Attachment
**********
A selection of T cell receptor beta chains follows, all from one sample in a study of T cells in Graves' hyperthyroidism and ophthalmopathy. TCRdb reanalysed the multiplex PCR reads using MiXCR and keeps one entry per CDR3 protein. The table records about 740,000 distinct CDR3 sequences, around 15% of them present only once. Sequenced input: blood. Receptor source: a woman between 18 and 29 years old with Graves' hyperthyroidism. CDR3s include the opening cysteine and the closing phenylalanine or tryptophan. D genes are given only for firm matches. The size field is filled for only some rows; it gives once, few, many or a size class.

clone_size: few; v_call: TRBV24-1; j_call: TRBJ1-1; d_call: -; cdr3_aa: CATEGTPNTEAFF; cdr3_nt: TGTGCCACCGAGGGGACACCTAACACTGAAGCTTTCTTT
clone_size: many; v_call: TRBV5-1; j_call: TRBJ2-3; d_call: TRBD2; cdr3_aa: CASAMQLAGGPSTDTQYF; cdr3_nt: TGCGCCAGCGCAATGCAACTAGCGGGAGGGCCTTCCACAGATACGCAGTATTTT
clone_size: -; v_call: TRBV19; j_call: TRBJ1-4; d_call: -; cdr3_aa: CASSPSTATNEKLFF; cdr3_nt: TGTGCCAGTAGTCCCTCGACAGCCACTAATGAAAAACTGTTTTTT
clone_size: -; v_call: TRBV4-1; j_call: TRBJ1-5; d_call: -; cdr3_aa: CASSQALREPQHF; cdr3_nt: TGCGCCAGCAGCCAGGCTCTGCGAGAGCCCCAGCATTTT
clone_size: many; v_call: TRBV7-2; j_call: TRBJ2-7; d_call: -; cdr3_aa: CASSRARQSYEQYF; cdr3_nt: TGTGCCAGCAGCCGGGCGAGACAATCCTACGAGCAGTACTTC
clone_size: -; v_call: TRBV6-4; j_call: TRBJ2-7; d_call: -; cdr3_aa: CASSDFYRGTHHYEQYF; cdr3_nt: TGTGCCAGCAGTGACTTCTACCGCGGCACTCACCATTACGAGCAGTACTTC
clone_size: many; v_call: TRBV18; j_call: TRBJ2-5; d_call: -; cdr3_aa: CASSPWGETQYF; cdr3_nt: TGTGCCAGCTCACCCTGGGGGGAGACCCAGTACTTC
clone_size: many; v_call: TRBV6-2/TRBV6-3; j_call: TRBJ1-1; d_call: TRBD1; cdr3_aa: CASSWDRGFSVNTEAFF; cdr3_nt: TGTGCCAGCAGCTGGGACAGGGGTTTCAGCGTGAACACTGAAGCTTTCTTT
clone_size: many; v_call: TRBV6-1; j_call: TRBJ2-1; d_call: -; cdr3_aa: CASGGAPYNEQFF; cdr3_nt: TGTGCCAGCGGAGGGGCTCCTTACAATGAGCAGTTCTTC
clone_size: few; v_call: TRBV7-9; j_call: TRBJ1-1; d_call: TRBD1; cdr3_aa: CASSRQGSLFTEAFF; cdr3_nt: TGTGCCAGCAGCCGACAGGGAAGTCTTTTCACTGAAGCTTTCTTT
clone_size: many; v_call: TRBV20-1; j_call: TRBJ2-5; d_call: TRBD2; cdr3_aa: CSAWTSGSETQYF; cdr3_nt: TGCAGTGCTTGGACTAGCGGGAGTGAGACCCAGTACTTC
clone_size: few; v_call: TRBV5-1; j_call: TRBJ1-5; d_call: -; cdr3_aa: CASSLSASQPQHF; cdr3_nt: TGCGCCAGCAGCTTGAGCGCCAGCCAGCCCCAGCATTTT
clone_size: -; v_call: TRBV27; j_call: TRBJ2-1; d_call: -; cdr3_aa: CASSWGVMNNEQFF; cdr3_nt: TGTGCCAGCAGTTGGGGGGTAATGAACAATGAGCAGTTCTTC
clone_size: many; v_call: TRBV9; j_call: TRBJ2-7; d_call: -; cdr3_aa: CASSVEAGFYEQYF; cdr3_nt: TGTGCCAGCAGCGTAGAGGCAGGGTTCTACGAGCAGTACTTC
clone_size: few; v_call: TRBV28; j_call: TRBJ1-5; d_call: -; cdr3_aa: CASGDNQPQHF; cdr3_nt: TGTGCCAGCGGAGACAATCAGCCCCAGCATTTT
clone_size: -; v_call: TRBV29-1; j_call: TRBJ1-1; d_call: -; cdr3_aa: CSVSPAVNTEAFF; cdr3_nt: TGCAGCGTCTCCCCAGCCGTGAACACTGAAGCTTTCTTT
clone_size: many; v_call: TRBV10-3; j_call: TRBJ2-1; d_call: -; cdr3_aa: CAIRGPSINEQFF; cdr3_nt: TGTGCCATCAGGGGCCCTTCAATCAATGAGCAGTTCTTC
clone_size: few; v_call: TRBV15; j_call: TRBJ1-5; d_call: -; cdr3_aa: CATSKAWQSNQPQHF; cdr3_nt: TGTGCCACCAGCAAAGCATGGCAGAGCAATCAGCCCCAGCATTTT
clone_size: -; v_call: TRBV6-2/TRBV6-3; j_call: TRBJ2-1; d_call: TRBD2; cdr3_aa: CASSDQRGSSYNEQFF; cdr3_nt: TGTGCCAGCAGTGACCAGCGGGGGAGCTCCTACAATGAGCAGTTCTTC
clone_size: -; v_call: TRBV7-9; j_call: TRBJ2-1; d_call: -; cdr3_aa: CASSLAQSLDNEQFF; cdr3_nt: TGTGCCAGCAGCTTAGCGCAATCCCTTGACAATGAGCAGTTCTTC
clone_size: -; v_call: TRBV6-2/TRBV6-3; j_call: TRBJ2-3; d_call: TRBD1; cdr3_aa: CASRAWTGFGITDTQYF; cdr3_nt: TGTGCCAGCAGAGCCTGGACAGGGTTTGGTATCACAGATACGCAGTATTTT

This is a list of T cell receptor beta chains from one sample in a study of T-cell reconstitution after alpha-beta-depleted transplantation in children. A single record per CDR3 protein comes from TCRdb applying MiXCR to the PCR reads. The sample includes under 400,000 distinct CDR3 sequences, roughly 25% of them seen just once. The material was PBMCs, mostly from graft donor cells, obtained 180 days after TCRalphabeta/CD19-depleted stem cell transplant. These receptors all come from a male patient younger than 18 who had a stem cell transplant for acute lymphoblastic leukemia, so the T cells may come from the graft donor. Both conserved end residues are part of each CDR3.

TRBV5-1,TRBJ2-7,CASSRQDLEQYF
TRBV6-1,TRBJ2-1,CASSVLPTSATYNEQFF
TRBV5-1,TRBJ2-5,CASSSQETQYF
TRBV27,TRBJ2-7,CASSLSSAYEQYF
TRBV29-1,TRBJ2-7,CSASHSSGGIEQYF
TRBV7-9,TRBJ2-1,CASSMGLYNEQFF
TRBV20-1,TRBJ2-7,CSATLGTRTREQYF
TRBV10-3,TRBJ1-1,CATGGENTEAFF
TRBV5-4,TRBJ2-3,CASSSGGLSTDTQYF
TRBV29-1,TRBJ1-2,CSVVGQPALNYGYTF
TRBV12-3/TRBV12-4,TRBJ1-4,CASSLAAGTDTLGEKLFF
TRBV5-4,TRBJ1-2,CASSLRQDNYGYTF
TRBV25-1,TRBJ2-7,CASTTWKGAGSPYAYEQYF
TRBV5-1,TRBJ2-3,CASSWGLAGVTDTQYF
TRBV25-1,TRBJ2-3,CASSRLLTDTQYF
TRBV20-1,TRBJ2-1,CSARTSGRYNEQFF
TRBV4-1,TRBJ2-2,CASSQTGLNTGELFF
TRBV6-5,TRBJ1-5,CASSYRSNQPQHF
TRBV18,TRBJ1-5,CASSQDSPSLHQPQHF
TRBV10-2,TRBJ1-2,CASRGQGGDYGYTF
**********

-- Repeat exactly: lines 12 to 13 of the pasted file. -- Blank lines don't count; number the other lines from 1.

clone_size: many; v_call: TRBV20-1; j_call: TRBJ2-5; d_call: TRBD2; cdr3_aa: CSAWTSGSETQYF; cdr3_nt: TGCAGTGCTTGGACTAGCGGGAGTGAGACCCAGTACTTC
clone_size: few; v_call: TRBV5-1; j_call: TRBJ1-5; d_call: -; cdr3_aa: CASSLSASQPQHF; cdr3_nt: TGCGCCAGCAGCTTGAGCGCCAGCCAGCCCCAGCATTTT